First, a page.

JACKSON — A lawsuit between two companies competing to operate a kidney dialysis treatment center in Montgomery County has shifted to the Mississippi Supreme Court.
The Supreme Court, however, is questioning whether it should hear the case.
A new state law provides that appeals of certificate of need decisions by the Department of Health go directly to the Supreme Court.
Chief Justice Bill Waller Jr. said in an order yesterday there is a question whether that law is constitutional.
“Without a corresponding amendment to the constitutional provision establishing this court’s jurisdiction, the appeal presents a substantial question” as to whether the law is constitutional, Waller wrote.
Waller directed all parties and the Attorney General’s Office to file briefs on or before Aug. 29 on the constitutionality of the new law, which took effect July 1.
It’s the latest development in a dispute involving the companies Renal Care and Dialysis Solutions.
Rural Care received a certificate of need granting it the authority to run a dialysis center in 2004. State law said such certificates are valid for a year and could be extended for six more months. However, the Health Department extended it four times with construction beginning in 2007.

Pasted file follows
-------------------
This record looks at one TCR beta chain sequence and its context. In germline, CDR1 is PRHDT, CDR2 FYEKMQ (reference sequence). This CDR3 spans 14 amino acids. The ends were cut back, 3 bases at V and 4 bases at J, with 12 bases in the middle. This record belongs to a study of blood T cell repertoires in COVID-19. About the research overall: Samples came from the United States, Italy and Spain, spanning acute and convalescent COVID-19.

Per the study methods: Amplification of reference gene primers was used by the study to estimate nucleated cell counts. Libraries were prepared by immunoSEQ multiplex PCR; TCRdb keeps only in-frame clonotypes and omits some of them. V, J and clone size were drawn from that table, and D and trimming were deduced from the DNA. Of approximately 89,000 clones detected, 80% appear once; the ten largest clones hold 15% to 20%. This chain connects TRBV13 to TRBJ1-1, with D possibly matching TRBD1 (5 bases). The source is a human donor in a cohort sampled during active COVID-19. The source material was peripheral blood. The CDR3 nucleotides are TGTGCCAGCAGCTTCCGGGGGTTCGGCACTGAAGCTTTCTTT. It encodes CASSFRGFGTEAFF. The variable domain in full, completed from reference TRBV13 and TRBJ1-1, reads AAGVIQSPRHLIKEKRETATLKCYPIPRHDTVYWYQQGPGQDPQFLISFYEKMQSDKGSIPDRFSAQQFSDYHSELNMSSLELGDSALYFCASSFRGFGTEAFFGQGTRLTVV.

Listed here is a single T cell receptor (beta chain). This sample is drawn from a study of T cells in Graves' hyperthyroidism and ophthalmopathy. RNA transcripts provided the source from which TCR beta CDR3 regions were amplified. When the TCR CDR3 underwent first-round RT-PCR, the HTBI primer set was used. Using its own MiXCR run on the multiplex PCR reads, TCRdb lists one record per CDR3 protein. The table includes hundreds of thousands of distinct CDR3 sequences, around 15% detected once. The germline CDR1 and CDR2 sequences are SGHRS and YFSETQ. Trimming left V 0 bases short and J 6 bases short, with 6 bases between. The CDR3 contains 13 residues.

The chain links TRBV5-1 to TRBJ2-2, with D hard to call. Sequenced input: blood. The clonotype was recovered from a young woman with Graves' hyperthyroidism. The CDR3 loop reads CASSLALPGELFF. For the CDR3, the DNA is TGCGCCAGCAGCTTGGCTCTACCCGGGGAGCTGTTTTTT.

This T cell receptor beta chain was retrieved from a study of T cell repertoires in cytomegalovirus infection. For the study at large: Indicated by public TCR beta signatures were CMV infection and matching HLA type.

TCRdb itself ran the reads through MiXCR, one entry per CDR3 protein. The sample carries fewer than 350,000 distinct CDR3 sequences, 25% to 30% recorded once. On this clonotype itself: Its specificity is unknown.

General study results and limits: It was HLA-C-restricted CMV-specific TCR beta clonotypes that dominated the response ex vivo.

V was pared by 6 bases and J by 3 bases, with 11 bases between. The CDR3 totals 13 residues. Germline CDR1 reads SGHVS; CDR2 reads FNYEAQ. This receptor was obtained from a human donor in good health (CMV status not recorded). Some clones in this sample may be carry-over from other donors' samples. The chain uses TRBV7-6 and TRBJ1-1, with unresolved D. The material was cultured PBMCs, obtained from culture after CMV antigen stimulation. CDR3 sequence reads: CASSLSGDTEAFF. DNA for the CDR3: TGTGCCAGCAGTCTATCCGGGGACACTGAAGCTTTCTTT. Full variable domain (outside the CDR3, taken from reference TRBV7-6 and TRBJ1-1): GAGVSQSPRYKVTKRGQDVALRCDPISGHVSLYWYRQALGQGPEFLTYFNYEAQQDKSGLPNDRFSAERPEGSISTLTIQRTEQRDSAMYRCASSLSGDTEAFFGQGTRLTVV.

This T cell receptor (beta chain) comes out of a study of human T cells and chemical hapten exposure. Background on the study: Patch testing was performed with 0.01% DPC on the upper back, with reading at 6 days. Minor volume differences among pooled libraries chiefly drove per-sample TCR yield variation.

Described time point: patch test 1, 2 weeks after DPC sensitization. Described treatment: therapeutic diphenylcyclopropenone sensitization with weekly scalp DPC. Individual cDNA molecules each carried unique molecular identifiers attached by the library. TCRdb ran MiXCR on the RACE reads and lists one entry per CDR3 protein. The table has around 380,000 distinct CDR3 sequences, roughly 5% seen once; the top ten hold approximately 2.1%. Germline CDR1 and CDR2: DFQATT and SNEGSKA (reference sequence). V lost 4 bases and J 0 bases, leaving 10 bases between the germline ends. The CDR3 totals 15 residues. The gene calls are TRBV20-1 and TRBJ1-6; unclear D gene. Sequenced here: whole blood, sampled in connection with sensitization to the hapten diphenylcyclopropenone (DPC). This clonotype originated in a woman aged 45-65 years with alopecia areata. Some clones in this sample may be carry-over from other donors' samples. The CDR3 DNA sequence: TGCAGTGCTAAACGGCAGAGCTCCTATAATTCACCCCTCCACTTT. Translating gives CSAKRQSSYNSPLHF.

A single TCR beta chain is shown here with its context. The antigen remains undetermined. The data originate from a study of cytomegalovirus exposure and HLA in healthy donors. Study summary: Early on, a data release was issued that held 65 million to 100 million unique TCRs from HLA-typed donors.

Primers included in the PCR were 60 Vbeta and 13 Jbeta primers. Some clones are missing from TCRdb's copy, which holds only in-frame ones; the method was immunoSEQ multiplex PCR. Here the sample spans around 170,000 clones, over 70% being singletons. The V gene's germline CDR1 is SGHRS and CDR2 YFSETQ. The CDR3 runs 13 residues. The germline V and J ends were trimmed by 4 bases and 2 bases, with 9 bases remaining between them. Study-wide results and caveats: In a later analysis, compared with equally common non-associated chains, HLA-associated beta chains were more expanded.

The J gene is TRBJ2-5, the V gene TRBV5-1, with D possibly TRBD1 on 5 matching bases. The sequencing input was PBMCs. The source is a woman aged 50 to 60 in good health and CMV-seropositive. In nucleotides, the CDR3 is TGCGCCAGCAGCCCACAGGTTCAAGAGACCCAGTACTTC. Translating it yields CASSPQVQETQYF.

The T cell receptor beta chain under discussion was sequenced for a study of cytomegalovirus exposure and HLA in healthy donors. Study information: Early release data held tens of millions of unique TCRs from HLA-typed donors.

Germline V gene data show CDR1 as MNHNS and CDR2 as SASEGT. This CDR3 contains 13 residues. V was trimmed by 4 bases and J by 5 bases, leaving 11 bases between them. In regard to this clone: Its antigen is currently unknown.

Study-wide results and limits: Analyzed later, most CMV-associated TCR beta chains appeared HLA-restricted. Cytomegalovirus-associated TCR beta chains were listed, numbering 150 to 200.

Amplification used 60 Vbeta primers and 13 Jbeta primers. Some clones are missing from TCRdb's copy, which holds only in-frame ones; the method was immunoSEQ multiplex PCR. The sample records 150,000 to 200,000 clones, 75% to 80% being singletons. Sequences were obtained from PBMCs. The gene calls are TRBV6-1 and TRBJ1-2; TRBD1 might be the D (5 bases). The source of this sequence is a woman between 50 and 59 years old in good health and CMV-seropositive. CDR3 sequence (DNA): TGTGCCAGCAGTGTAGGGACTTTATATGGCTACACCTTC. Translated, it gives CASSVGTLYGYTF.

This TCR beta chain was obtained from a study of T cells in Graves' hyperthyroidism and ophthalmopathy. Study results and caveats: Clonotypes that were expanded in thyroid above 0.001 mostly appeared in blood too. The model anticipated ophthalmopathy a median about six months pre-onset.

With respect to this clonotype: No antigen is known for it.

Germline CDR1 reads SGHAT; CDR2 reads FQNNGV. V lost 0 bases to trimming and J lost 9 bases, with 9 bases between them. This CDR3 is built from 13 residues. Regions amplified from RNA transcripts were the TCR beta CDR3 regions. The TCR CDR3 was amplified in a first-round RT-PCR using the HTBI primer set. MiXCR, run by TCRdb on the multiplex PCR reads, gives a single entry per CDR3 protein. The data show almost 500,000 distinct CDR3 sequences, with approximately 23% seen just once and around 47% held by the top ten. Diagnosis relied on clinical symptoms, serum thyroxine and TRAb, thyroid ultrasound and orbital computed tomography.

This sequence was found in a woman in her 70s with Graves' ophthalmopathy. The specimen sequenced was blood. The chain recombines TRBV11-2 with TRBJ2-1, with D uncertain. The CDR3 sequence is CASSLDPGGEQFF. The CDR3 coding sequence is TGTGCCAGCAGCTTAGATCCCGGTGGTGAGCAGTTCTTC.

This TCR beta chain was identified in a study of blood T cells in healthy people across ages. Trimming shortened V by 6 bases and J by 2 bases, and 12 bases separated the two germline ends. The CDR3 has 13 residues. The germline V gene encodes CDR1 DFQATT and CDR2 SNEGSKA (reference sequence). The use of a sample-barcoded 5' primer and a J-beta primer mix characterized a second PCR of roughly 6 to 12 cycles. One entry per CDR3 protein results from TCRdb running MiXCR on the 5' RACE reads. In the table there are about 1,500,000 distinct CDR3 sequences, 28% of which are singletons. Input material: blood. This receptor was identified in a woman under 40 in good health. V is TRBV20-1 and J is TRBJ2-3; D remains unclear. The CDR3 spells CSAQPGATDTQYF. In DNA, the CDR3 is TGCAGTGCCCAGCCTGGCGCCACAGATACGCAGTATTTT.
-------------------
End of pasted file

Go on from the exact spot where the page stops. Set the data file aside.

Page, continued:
In February 2010, the Supreme Court ruled that the health department lacked authority for the extra extensions.
Dialysis Solutions, which had sought a certificate of need before Renal Car began construction, is trying to block the Health Department from using legislative authority to extend Renal Care’s certificate retroactively.
Dialysis Solutions initially sought an injunction in Hinds County. After the new law took effect, Dialysis Solutions filed an appeal with the Supreme Court on July 19.
The state of Mississippi requires a certificate of need in a process designed to avoid duplication of health care services and control costs.